Chiara Perotti Correa '18

Year of Graduation: 
A smiling student outside

Who would've thought a young girl from coastal Ecuador would be living in a town, a state, she's never heard of?

I have a spot. It’s on the third floor of our library, overlooking the Academy Building. Second window to the right, sitting in the wooden rectangle window, knees to my chest, trying to mentally erase the cables to watch the mesmerizing purple sky on a spring day. That is the first place you will find me in May at my fifth reunion.

My father still has the official picture of my first day at International Student Orientation on his nightstand. Light blue button-down and shorts, holding back my tears because I was both excited and scared. Who would’ve thought a young girl from coastal Ecuador would be living in a town, a state, she’s never heard of?

I cherish that photo because I don’t have many of myself during my time at Exeter. Instead, I had the privilege of experiencing every single part of it through my camera lens. Pep rallies, games, perfor-mances, teas, playing Spikeball on a sunny day — I captured it all. Then the late nights in The Exonian office deciding which pictures would go best with a story. For me, it always came down to emotion, and in a campus with hundreds of teenagers, my protagonists never disappointed.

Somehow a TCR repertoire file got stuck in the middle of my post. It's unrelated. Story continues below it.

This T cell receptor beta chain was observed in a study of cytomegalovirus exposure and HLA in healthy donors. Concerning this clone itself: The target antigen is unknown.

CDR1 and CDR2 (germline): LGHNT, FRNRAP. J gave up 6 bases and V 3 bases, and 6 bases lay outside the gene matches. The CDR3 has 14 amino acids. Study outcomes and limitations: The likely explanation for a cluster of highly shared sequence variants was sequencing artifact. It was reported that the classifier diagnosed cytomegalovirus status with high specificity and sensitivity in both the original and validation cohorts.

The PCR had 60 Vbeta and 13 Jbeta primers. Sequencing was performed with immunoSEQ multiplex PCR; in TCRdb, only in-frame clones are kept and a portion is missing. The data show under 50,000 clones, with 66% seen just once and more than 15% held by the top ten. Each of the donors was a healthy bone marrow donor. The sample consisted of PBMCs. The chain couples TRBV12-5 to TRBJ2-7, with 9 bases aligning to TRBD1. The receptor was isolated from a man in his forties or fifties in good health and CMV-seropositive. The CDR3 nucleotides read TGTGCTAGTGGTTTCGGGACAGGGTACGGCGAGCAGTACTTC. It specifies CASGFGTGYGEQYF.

I chose to pick up a camera during my first term at Exeter because I wanted to meet people. I wanted a reason to introduce myself and hear people’s stories. And this didn’t mean only students, but also faculty and staff who made my experience one I will never forget. The staff at Grill always asked how my day was as I asked them to warm up a chocolate chip cookie. My piano teacher, Ms. Lee, to whom I will forever be indebted for listening to me while I had a rough day at school. Mr. Reichlin, who encouraged me to pursue my passion for languages and allowed me to do a 999 with him! These are the people I’m most excited to see when I get back to campus in the spring for reunion.

My senior year, I often heard alumni who came to campus say that Exeter connections are connections for life. At first, I wasn’t exactly sure how that would happen for me because I was a foreigner who was going to a school where not a lot of Exonians had gone. Five years later, I’ve met up with more than a third of my class and many alumni from other classes in three continents. Social media has given us an opportunity to stay up to date with one another, especially during the pandemic. I’m grateful that I met Lawrence Young ’96 during my first year living in D.C. as he, alongside other alumni, hosted a “talking circle” via Zoom while we were on full lockdown. It is opportunities like these that remind me how special Exeter is.

This May, I hope to see many of my classmates and teachers, take a bunch of pictures, and sit in the library once again. For those who have reunions, I hope you can all join me in going back to each of your own special places on our beloved campus. 

Exeter, see you soon!


This story was originally published in the Spring 2023 issue of The Exeter Bulletin.